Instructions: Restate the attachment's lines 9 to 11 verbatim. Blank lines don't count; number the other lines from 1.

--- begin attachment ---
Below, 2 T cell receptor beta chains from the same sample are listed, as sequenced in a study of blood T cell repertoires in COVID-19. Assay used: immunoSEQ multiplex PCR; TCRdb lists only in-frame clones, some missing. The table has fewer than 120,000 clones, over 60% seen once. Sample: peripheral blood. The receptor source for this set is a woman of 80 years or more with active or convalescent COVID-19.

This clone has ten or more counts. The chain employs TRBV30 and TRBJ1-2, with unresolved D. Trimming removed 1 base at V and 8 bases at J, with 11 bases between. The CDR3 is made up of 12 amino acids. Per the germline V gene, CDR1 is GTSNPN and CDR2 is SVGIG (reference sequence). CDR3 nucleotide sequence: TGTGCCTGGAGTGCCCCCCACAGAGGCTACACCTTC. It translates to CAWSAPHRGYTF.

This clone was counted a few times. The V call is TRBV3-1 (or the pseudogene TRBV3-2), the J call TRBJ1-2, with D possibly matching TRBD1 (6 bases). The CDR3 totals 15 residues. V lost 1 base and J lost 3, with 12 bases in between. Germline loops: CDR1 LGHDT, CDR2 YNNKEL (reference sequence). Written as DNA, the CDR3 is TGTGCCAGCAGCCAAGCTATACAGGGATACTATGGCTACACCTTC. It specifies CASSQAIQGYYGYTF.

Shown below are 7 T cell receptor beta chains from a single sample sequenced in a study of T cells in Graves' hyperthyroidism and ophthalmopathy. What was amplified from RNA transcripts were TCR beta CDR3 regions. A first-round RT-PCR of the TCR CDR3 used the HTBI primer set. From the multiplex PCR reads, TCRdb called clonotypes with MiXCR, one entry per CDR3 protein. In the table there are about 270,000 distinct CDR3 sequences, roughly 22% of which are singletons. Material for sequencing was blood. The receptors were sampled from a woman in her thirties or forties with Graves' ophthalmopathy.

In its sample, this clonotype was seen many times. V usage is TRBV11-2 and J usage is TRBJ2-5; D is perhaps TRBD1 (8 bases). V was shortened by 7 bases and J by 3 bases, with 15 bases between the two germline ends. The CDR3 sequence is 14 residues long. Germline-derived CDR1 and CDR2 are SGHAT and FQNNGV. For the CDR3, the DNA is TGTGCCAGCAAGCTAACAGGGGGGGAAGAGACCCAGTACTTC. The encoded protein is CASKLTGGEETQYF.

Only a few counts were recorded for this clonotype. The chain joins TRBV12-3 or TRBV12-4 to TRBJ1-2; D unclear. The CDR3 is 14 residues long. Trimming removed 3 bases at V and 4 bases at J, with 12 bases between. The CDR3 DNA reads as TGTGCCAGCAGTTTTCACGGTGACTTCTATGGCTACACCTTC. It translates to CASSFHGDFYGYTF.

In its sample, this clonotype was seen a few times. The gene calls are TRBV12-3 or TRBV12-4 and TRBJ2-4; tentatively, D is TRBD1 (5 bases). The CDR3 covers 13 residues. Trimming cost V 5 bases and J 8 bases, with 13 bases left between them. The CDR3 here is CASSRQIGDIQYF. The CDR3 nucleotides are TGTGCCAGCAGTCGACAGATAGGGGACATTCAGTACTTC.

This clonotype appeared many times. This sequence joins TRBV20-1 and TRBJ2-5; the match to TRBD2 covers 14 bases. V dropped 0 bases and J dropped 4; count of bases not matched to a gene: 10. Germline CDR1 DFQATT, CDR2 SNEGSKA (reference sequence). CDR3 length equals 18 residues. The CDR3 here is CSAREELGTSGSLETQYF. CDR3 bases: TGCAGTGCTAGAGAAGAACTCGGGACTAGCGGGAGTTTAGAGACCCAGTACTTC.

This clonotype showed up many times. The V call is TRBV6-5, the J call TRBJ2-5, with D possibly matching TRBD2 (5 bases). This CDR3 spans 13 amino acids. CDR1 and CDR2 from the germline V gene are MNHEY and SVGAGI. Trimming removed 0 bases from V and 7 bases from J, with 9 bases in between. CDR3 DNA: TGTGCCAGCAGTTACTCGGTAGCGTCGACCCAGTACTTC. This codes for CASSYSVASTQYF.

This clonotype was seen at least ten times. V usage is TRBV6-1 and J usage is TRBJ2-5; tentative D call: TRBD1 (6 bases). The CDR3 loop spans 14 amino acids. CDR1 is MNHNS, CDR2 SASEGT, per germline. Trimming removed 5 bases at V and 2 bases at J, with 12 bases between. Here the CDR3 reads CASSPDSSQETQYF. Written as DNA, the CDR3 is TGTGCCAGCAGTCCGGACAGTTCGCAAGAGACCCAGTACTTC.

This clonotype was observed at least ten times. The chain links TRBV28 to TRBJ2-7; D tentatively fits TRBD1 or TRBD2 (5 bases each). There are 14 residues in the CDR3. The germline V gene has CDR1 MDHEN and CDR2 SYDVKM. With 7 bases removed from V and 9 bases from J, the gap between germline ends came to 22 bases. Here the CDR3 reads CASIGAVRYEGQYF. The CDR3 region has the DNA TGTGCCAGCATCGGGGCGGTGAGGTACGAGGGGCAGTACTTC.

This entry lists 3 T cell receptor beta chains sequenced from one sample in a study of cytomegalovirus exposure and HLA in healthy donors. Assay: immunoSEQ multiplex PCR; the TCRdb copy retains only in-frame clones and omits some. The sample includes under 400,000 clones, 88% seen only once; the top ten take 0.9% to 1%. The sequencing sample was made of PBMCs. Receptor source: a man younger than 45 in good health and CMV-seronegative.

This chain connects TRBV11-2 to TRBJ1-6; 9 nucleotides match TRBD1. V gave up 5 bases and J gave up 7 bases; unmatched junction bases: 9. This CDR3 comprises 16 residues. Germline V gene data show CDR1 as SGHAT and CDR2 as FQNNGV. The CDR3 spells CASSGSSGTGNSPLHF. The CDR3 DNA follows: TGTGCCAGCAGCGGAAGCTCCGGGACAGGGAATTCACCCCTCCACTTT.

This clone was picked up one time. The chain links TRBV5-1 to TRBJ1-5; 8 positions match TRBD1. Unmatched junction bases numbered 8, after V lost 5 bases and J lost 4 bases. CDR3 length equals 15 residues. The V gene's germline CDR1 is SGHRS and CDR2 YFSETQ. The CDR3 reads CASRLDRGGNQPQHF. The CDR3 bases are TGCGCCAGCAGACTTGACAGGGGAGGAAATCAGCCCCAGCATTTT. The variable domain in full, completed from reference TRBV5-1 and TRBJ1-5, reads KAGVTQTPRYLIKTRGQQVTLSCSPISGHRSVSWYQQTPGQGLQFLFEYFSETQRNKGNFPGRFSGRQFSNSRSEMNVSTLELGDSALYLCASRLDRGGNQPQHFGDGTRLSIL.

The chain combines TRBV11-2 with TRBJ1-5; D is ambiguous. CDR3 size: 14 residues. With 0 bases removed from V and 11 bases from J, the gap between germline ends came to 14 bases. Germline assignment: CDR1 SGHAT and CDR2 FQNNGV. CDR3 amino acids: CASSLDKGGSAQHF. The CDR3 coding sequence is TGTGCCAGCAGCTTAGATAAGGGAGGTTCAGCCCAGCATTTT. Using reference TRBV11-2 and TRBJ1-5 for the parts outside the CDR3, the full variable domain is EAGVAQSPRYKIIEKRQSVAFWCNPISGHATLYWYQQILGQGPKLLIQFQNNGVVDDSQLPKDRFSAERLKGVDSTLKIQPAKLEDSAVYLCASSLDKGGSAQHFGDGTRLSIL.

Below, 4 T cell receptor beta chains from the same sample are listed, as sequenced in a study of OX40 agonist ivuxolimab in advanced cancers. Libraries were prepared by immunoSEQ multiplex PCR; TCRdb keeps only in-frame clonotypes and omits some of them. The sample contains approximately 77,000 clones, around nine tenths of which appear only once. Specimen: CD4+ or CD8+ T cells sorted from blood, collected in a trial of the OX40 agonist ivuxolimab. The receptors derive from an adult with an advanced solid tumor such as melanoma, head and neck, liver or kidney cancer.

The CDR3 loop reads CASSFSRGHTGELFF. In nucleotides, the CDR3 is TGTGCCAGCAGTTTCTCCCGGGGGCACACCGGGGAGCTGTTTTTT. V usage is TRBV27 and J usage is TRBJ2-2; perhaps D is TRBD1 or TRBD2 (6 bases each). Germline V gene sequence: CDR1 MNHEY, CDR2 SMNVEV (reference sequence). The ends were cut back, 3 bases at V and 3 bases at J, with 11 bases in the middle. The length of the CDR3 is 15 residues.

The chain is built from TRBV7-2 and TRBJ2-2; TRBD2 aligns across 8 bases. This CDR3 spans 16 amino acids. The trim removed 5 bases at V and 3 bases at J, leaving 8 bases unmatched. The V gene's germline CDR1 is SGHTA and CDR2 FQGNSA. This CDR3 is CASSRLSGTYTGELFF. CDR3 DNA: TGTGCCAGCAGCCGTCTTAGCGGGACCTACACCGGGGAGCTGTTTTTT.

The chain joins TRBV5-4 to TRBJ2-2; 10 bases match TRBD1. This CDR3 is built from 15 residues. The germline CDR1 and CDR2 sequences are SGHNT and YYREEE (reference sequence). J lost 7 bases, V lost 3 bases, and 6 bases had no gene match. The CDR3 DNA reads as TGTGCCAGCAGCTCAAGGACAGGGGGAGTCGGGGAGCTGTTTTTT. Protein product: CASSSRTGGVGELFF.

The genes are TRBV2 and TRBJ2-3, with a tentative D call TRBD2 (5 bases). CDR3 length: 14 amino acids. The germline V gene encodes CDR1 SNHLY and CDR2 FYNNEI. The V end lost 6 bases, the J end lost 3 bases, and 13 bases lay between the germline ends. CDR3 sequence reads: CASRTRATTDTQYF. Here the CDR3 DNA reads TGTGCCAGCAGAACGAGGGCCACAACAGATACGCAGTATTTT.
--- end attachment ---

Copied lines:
This clonotype showed up many times. The V call is TRBV6-5, the J call TRBJ2-5, with D possibly matching TRBD2 (5 bases). This CDR3 spans 13 amino acids. CDR1 and CDR2 from the germline V gene are MNHEY and SVGAGI. Trimming removed 0 bases from V and 7 bases from J, with 9 bases in between. CDR3 DNA: TGTGCCAGCAGTTACTCGGTAGCGTCGACCCAGTACTTC. This codes for CASSYSVASTQYF.

This clonotype was seen at least ten times. V usage is TRBV6-1 and J usage is TRBJ2-5; tentative D call: TRBD1 (6 bases). The CDR3 loop spans 14 amino acids. CDR1 is MNHNS, CDR2 SASEGT, per germline. Trimming removed 5 bases at V and 2 bases at J, with 12 bases between. Here the CDR3 reads CASSPDSSQETQYF. Written as DNA, the CDR3 is TGTGCCAGCAGTCCGGACAGTTCGCAAGAGACCCAGTACTTC.

This clonotype was observed at least ten times. The chain links TRBV28 to TRBJ2-7; D tentatively fits TRBD1 or TRBD2 (5 bases each). There are 14 residues in the CDR3. The germline V gene has CDR1 MDHEN and CDR2 SYDVKM. With 7 bases removed from V and 9 bases from J, the gap between germline ends came to 22 bases. Here the CDR3 reads CASIGAVRYEGQYF. The CDR3 region has the DNA TGTGCCAGCATCGGGGCGGTGAGGTACGAGGGGCAGTACTTC.